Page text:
DEP looks to waive some regulations

To spur business and reduce red tape, the New Jersey Department of Environmental Protection has proposed a rule allowing it to waive existing regulations.  (Quann, Burlington County Times)



Governor’s Conference attendees report gains in Atlantic City tourism sector

Retail, marketing and hospitality professionals from resorts and attractions statewide started arriving Wednesday for the Governor’s Conference on Tourism, many of them reporting growth and economic health for the first time in quite a while.   (Previti, Press of Atlantic City)



Interim director of CRDA says Atlantic City’s Chelsea sections may not be included in Tourism District

The head of the state agency that will control the resort’s new Tourism District indicated Wednesday there are areas where the zone’s boundaries could be changed.  (Clark, Press of Atlantic City)



Parsippany school board claims compromise in Seitz budget battle

The school board will hold an emergency meeting Thursday morning in a purported compromise aimed at fulfilling a directive from Gov. Chris Christie’s administration while not necessarily reducing Superintendent Lee Seitz’s disputed contract.  (Jennings, Daily Record)



NTU’s Del Grosso back in the fray

It was a show for the ages, a reminder of the mid-1990s when the Newark Teachers Union (NTU) defiantly took on the state’s takeover of the city’s schools in nearly any public meeting it could.  (Mooney, NJ Spotlight)



S. Jersey taxes rose 24% from 2009 to 2010

Residents of Burlington, Camden, and Gloucester Counties paid on average $1,140 more in property taxes in 2010 than in 2009, according to state figures released this month.  (Rao, The Philadelphia Inquirer)



Race, incumbents factor in re-warding

Municipal clerks in municipalities such as Montclair need to weigh their town’s racial makeup and the location of incumbent local elected officials when they redraw their wards based on 2010 U.S. Census data, a state official said last week.  (Moss, Monthclair Times)



Urban waterway access is a concern

Carol Johnston grew up in Newark, barely aware that it had a river.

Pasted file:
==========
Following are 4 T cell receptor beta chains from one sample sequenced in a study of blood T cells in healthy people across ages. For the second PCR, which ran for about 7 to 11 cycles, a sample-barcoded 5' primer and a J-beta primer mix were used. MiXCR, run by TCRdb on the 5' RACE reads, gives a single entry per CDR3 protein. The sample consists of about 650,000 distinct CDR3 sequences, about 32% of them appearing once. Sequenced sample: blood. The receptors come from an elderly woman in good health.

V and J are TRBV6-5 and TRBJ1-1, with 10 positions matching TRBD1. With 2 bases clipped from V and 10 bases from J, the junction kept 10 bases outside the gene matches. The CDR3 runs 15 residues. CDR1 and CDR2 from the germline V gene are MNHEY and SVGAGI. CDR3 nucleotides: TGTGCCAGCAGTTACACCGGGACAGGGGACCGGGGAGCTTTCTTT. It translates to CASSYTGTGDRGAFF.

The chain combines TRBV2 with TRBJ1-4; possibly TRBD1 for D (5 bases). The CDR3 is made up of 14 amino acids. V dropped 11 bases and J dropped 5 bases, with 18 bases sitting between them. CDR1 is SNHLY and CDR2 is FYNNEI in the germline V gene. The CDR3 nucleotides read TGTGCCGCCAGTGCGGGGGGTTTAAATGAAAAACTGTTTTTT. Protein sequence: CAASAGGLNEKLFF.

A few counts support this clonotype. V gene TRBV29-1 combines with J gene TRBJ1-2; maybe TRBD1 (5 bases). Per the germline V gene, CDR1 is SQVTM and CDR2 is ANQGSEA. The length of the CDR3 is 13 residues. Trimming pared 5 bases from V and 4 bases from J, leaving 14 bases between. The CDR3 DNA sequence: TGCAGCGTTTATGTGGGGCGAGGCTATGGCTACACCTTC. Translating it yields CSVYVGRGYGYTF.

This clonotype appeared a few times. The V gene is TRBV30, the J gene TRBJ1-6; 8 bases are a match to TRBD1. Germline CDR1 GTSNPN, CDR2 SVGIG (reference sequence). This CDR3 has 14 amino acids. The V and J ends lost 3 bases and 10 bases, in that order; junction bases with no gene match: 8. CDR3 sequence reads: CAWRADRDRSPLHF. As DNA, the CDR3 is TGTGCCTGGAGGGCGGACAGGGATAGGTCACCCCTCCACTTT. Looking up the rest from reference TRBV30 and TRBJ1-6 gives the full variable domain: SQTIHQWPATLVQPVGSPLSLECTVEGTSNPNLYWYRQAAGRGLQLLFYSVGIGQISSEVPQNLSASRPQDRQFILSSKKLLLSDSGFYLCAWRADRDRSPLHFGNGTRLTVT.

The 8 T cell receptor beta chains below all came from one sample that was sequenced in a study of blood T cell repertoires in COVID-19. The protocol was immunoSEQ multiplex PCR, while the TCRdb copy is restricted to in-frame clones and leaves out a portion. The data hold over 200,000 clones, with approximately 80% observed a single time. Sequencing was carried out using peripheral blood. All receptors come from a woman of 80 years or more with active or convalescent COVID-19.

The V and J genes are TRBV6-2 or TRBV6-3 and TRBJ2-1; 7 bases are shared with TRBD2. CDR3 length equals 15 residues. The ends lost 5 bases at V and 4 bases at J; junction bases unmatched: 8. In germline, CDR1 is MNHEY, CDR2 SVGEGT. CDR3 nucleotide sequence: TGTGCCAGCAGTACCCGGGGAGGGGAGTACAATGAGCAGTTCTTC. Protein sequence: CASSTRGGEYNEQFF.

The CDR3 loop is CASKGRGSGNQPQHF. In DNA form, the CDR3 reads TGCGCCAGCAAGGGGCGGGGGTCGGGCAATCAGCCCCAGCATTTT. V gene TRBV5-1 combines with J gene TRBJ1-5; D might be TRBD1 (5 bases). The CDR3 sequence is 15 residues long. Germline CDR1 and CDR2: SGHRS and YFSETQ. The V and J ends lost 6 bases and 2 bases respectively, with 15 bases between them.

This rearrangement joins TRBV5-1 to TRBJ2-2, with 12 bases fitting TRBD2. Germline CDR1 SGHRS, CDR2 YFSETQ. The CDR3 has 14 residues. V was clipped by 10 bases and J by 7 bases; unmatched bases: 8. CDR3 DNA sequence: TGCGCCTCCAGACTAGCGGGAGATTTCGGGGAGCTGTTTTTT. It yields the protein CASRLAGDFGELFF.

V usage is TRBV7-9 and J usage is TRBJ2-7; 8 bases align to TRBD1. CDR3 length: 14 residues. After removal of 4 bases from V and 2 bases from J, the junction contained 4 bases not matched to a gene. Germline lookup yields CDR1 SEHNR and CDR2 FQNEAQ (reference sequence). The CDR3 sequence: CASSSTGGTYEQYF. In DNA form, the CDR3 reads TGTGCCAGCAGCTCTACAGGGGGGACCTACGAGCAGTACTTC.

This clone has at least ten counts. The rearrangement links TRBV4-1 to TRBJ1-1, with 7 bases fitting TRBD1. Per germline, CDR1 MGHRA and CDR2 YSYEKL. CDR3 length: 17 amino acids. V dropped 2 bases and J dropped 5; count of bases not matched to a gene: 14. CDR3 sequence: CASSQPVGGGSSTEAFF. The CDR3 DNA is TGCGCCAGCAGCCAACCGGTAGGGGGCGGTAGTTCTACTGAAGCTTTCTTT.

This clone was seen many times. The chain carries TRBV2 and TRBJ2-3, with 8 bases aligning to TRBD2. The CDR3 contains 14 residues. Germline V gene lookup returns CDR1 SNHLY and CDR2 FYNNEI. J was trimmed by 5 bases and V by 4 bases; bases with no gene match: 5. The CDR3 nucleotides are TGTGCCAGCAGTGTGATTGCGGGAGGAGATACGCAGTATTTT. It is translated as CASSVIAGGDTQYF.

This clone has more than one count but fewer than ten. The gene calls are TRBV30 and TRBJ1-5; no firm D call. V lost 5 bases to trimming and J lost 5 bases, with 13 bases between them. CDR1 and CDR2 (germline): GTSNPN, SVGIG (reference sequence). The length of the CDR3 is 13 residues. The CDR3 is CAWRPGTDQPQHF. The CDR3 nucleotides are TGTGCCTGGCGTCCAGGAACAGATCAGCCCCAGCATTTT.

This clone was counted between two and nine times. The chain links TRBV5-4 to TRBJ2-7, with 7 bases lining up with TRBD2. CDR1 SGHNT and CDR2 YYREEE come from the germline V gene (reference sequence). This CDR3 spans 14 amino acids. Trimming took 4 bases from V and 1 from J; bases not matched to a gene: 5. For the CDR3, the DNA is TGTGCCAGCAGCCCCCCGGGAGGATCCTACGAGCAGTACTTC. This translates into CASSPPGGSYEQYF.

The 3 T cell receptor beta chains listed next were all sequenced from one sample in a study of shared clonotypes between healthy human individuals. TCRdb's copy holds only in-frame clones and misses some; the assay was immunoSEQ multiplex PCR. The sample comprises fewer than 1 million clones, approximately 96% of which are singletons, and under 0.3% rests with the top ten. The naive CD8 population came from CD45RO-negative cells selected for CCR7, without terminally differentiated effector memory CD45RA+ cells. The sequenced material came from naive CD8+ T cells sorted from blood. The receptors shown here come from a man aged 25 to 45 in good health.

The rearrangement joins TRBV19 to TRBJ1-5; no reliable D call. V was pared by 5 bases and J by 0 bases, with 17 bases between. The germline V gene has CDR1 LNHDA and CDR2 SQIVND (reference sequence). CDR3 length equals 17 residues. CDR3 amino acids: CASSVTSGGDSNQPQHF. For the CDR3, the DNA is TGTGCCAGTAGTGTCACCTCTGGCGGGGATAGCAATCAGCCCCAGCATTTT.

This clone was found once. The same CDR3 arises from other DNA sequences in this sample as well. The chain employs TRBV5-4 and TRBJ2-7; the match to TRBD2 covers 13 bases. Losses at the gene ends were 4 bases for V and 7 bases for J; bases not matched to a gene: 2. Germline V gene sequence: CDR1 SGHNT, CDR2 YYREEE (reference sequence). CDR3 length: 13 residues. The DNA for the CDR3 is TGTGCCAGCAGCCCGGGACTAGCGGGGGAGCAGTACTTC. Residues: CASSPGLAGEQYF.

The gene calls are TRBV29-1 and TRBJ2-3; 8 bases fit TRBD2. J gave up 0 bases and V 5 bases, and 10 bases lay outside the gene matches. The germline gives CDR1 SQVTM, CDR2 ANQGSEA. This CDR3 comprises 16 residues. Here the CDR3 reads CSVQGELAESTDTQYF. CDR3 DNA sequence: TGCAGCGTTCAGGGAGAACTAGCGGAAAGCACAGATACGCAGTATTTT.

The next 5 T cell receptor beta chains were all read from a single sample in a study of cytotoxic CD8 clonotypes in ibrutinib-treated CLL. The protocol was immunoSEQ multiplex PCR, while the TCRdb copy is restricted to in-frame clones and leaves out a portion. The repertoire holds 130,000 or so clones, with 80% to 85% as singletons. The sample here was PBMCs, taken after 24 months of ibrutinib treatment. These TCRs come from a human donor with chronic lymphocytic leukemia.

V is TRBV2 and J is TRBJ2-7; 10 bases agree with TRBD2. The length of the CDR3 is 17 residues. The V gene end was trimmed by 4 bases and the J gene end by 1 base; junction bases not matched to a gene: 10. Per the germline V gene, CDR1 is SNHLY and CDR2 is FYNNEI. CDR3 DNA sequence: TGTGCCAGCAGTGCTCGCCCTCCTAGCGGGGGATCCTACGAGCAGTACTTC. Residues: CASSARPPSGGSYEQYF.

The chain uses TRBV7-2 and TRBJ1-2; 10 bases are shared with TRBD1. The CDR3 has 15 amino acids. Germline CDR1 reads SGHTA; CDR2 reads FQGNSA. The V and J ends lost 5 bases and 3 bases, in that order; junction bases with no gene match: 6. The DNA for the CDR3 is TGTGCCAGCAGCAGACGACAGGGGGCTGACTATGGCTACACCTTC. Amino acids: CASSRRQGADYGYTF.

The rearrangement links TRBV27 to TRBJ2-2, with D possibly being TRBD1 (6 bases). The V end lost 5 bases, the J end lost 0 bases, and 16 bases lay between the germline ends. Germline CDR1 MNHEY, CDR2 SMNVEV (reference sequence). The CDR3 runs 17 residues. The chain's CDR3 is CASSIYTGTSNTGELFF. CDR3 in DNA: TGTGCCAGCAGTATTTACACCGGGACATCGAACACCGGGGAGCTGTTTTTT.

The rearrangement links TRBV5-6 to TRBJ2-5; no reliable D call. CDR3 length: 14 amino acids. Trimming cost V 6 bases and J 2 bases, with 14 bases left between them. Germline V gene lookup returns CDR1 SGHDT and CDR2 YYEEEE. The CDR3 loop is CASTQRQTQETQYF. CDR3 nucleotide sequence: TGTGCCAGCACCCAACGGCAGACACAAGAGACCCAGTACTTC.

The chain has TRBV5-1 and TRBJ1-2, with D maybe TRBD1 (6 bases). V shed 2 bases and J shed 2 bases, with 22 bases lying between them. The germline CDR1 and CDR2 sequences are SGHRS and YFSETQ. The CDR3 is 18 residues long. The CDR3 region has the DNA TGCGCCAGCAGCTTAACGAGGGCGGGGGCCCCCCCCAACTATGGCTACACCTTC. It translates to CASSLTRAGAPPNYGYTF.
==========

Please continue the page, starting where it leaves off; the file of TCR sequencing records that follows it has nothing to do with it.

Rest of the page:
“It was locked away behind dirty, rusty fences,” or other barriers, she said.  (Parry, The Associated Press)


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Camden County mayors encouraged by state-level support for regionalized police

Camden County mayors came away with strong support Wednesday from the highest levels of state government in their quest to regionalize police services.  (Hassan, State Street Wire)



League of Municipalities program to study local policing issues

In light of increased budgetary cutbacks on municipal police forces, the N.J. League of Municipalities will present a forum next Wednesday, March 30, to help towns brainstorm ideas concerning local policing.  (Staff, State Street Wire)



Christie: We will challenge special master findings

Gov. Chris Christie said Wednesday he will challenge the Special Master appellate court finding that his school funding formula was unconstitutional.  (Staff, State Street Wire)



Students rally in support of Opportunity Scholarship Act

Students rallied at Camden County College here Wednesday morning to support the Opportunity Scholarship Act, saying the scholarships will get students out of unsafe, failing schools by enabling them to attend alternatives such as Catholic schools.  (Hassan, State Street Wire)



From the Back Room 



Herbert Stern sued for underwear purchase

Herbert Stern, the lawyer hired by then U.S. Attorney Chris Christie to monitor UMDNJ as part of a deferred prosecution agreement, has found himself at the wrong end of a lawsuit filed by a former client.  (Isherwood, PolitickerNJ)






Christie taking risky stance on school funding

If the state Supreme Court orders a dramatic increase in public school spending, Governor Christie may very well grandstand and disobey it.  (Stile, The Record)



On school funding, no good deed goes unpunished

I sure hope crow is a low-fat food. Chris Christie’s going to be eating a lot of it after what the court did to him Tuesday.  (Mulshine, The Star-Ledger)


Welcome to the Clueless State

So maybe you thought New Jersey’s peculiar brand of political cluelessness could not get any worse.

Welcome to Upper Saddle River.  (Kelly, The Record)



Students pitch tax credits for private schools

Until Wednesday, Rachel Barton and Glenda Rodriguez had never testified at a public hearing. 

But the two Camden teenagers were poised and persuasive as they urged members of the New Jersey Assembly Budget Committee to support the Opportunity Scholarship Act for students at private and parochial schools.  (Riordan, The Philadelphia Inquirer)





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Morning News Digest: March 24, 2011